Crypto CEOs and Congress share a worry: What happens to the U.S. dollar?

Crypto executives were supposed to discuss fraud and manipulation. Instead, members of Congress grilled them about the waning global dominance of the U.S. dollar.

House Financial Services Committee Chair Maxine Waters

The hearing called by committee Chair Maxine Waters was intended to help guide regulation to protect investors and preserve market integrity.

Photo: Stefani Reynolds/Bloomberg via Getty Images

Executives from several of the largest crypto exchanges testified before the House Financial Services Committee on Wednesday — ostensibly to discuss how digital assets could be vulnerable to fraud, manipulation and abuse. The hearing instead took a dramatic turn, as members of Congress focused on the waning role of the U.S. dollar.

The hearing called by committee Chair Maxine Waters was intended to help guide regulation to protect investors and preserve market integrity, concerns that have mounted as crypto markets have gyrated and scammers have made off with millions of dollars. But over the course of the four-hour hearing, a larger theme arose surrounding the threat decentralized cryptocurrencies pose to the dollar’s status as the global reserve currency.

Congressman Blaine Luetkemeyer of Missouri kicked off the discussion on this front. He cited the dominance of the U.S. dollar in foreign exchange markets as a key reason for its status as global reserve currency. Luetkemeyer went on to say that if the U.S. loses its status as the global reserve currency, “our economy, our whole country, our way of life is at risk.”

“I’ve said for a long time that the secular reduction in dollar holdings as a percentage of global central bank holdings is alarming, and this has been going on for more than 10 years at this point,” said Brian Brooks, CEO of Bitfury Group. The European Central Bank and Bank of Japan each reduced their holdings of U.S. dollars from around 80% to 60% of total reserves, according to Brooks, who was the acting comptroller of the Currency until January. IMF data from the end of 2020 showed that the share of U.S. dollar held by central banks had reached its lowest level in 25 years, at around 59%.

Jeremy Allaire, the CEO and co-founder of Circle, called maintaining the U.S. dollar’s global reserve status “not just a national economic priority, a national security priority.” Circle backs a dollar-linked stablecoin, the USD Coin or USDC.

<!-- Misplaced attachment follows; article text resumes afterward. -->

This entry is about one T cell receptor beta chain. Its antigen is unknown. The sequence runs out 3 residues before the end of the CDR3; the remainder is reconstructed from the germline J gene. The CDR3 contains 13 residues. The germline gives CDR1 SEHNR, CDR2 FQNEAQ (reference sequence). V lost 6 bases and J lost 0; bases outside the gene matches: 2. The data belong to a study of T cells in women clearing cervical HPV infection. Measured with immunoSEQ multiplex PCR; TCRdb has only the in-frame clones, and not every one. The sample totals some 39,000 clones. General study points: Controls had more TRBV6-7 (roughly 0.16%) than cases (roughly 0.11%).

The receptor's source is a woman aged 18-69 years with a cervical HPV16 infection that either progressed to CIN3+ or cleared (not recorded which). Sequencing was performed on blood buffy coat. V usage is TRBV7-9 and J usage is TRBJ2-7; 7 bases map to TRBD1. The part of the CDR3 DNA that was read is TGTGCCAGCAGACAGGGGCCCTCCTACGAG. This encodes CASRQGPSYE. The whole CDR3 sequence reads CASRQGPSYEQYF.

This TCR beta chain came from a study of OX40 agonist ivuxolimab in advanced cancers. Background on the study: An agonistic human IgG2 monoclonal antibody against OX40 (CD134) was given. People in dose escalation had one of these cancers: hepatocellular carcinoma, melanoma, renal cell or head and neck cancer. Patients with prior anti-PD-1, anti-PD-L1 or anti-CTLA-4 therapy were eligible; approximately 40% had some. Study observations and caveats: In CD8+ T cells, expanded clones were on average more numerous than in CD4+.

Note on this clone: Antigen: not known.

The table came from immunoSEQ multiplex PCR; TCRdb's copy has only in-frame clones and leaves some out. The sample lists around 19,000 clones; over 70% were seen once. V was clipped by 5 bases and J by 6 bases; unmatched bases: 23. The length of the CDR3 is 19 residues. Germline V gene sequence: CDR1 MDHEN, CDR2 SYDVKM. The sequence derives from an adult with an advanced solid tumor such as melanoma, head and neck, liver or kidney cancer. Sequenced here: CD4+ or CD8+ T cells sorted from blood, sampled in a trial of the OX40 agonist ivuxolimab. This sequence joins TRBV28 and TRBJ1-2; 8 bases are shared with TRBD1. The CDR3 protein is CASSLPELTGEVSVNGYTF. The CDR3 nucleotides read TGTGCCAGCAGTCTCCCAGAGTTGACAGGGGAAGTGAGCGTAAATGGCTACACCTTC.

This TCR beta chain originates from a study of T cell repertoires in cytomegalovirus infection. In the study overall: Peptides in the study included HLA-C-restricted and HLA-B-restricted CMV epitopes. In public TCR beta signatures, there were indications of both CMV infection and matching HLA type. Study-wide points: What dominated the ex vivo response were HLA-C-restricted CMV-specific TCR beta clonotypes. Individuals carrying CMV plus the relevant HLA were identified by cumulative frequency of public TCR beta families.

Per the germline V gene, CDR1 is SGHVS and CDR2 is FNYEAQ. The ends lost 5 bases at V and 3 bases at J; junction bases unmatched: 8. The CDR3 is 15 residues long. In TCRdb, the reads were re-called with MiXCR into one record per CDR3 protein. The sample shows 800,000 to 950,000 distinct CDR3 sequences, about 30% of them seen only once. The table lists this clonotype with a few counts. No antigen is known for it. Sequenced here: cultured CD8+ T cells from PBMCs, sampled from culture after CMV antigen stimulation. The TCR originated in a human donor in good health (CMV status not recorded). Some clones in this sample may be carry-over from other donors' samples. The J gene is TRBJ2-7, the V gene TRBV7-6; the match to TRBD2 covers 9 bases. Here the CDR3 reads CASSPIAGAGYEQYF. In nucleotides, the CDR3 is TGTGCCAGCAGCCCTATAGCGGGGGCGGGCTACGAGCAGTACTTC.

While everyone at the hearing seemed to agree on the problem, coherent solutions didn’t emerge from the conversation. The cryptocurrency executives predictably suggested various fixes that involved the U.S. government embracing private companies in their sector.

“Partnering closely with private companies and using open internet technologies becomes a way for the United States to compete versus states that are seeking to nationalize that infrastructure [and] operate it themselves in a surveillance-oriented model,” Allaire said.

That was a reference to China, which has banned decentralized cryptocurrencies and introduced its own digital yuan. China wants its digital yuan, also known as the e-CNY, to become a global reserve currency, and is working with Thailand and the UAE on a project to lower cross-border central bank payment costs with central bank digital currencies. U.S. politicians have expressed concerns that a digital yuan would give China immense surveillance capabilities, though Chinese officials have insisted that the system affords some anonymity.

Bitfury’s Brooks took a slightly different angle, suggesting that competition from decentralized cryptocurrencies could help “shore up our monetary policy and keep the dollar where it rightfully ought to be, which is as the dominant reserve currency it’s been for all of our lives.”

Brooks also said the U.S. wouldn’t be able to take the primacy of the dollar for granted in the future, and that it would instead have to compete on utility and features — something a shift to internet-enabled dollars would allow.

“There will come a time — gradually, then suddenly — when the attractiveness of the dollar relative to other currencies could change,” he said.

This stance isn’t likely to win over those concerned about the threat posed by cryptocurrencies toward the dollar: Why compete on a “free market” of digital currencies when the U.S. dollar still reigns supreme?

Crypto enthusiasts insist the cat is already out of the bag. They argue the U.S. would be better off embracing innovation rather than unsuccessfully trying to stifle it. The popularity of dollar-linked stablecoins could well cement the dollar’s role instead of eroding it, for example.

Another school of thought, however, would say this is a naive view — that the U.S. dollar doesn’t reign supreme because of technology and “features,” but because of all the other ways the U.S. exerts power over the rest of the world.

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